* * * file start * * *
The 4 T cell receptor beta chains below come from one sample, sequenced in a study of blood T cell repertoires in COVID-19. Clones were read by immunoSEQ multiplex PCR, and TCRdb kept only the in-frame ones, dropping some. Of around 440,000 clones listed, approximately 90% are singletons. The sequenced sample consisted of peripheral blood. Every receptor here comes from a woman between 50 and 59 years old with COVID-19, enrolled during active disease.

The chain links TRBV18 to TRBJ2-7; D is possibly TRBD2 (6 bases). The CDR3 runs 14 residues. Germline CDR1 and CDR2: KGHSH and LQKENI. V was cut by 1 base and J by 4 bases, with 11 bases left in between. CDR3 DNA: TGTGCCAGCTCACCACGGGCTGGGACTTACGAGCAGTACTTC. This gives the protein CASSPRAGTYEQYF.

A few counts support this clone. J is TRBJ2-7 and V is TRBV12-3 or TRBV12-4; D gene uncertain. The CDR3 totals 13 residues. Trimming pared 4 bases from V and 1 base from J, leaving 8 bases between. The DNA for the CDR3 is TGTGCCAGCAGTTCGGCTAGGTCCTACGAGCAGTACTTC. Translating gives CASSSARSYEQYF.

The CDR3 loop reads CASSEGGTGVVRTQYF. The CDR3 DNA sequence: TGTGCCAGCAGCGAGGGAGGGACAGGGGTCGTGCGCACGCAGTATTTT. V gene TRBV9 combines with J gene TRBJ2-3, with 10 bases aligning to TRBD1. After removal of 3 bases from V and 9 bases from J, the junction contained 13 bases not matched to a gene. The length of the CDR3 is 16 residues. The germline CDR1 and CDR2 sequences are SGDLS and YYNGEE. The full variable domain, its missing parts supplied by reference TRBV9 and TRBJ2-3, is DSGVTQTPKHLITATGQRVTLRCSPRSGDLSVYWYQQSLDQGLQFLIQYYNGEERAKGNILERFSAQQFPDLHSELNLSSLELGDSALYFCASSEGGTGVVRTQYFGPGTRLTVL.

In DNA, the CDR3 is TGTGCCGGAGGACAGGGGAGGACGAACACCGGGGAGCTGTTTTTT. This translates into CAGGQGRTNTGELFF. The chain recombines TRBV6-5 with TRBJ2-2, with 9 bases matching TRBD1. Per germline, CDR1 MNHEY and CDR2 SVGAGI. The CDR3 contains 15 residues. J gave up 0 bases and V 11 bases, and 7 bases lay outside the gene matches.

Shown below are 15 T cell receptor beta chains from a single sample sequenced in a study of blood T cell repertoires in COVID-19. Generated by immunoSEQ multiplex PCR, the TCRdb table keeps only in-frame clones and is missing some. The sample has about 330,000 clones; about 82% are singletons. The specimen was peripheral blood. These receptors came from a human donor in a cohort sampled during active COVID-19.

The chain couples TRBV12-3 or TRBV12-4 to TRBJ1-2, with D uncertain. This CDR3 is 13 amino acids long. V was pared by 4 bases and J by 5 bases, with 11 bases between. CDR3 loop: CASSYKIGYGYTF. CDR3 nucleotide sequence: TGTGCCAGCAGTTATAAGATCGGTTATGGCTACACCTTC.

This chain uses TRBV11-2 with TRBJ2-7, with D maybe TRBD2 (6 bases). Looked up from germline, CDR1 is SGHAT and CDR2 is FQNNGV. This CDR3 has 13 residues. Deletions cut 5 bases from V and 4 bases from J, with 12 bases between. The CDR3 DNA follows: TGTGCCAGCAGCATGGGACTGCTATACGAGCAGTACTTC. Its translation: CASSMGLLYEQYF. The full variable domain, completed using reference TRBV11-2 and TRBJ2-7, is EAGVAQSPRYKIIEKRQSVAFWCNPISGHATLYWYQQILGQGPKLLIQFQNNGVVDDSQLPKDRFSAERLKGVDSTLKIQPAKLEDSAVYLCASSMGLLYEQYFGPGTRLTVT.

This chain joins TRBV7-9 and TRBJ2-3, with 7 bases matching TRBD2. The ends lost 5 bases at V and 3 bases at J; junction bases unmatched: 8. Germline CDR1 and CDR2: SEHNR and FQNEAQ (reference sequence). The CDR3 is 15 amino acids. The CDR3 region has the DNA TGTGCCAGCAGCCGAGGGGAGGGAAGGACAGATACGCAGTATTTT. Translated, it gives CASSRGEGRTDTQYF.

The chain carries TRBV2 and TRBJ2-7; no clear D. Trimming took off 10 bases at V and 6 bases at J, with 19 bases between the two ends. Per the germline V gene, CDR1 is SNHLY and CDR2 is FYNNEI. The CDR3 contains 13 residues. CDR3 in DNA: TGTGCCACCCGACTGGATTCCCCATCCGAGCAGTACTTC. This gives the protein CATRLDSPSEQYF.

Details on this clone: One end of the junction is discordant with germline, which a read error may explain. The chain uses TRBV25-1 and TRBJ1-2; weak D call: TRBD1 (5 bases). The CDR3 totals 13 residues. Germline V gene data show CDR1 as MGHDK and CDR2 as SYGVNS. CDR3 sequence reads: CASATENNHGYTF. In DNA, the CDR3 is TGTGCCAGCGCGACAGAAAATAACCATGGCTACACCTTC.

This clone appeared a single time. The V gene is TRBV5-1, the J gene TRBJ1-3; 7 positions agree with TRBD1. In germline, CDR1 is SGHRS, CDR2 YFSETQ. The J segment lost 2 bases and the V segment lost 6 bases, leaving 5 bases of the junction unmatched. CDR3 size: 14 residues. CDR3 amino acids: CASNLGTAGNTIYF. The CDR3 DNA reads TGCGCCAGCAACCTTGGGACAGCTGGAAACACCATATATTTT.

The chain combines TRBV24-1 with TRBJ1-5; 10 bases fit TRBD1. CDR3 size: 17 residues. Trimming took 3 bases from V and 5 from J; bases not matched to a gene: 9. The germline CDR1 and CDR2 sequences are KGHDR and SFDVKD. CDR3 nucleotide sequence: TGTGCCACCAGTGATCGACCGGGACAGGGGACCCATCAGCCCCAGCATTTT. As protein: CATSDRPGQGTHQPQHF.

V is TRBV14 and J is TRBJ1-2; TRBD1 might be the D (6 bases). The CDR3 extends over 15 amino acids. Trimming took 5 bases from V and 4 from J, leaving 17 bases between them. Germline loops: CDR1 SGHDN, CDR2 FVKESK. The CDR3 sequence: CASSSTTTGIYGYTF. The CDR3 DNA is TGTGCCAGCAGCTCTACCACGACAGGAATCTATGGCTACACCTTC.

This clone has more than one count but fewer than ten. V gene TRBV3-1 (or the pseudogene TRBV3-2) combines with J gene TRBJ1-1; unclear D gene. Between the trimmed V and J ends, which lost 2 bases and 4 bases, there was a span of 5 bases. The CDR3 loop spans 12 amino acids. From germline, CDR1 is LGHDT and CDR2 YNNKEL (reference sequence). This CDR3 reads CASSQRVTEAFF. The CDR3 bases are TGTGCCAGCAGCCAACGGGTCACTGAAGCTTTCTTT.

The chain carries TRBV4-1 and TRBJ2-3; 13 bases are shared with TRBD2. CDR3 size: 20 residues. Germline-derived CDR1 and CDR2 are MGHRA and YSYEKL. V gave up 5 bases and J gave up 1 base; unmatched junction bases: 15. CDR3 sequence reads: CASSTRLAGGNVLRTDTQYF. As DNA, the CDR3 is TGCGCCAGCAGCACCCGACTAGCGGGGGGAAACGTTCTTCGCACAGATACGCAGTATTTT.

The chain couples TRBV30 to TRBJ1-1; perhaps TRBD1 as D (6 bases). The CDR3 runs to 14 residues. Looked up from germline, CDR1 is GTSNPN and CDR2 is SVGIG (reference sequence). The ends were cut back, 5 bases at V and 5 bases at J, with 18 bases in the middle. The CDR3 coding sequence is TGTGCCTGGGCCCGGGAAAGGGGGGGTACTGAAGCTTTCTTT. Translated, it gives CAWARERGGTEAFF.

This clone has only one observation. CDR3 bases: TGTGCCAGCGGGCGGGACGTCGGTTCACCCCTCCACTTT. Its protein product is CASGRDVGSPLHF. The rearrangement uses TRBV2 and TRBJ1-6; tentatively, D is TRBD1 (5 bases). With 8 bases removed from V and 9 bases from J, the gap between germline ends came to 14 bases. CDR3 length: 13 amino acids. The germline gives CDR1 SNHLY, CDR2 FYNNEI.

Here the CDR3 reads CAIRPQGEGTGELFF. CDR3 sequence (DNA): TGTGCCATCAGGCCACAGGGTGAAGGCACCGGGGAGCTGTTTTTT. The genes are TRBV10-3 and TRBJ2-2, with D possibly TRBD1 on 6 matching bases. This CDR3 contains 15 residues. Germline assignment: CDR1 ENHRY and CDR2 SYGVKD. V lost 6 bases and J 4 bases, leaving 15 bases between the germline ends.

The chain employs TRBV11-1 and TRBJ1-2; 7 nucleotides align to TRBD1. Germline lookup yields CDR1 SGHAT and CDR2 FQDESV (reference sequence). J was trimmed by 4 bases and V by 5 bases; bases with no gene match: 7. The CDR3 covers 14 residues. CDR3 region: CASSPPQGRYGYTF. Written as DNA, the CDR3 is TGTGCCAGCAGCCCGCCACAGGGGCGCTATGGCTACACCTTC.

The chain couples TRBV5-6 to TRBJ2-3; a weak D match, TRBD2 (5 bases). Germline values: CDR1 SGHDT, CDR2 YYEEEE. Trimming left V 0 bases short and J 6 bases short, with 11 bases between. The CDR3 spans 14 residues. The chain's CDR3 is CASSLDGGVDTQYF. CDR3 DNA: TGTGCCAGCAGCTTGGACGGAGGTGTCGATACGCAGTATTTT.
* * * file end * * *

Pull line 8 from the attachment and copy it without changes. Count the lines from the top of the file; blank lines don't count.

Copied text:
This chain uses TRBV11-2 with TRBJ2-7, with D maybe TRBD2 (6 bases). Looked up from germline, CDR1 is SGHAT and CDR2 is FQNNGV. This CDR3 has 13 residues. Deletions cut 5 bases from V and 4 bases from J, with 12 bases between. The CDR3 DNA follows: TGTGCCAGCAGCATGGGACTGCTATACGAGCAGTACTTC. Its translation: CASSMGLLYEQYF. The full variable domain, completed using reference TRBV11-2 and TRBJ2-7, is EAGVAQSPRYKIIEKRQSVAFWCNPISGHATLYWYQQILGQGPKLLIQFQNNGVVDDSQLPKDRFSAERLKGVDSTLKIQPAKLEDSAVYLCASSMGLLYEQYFGPGTRLTVT.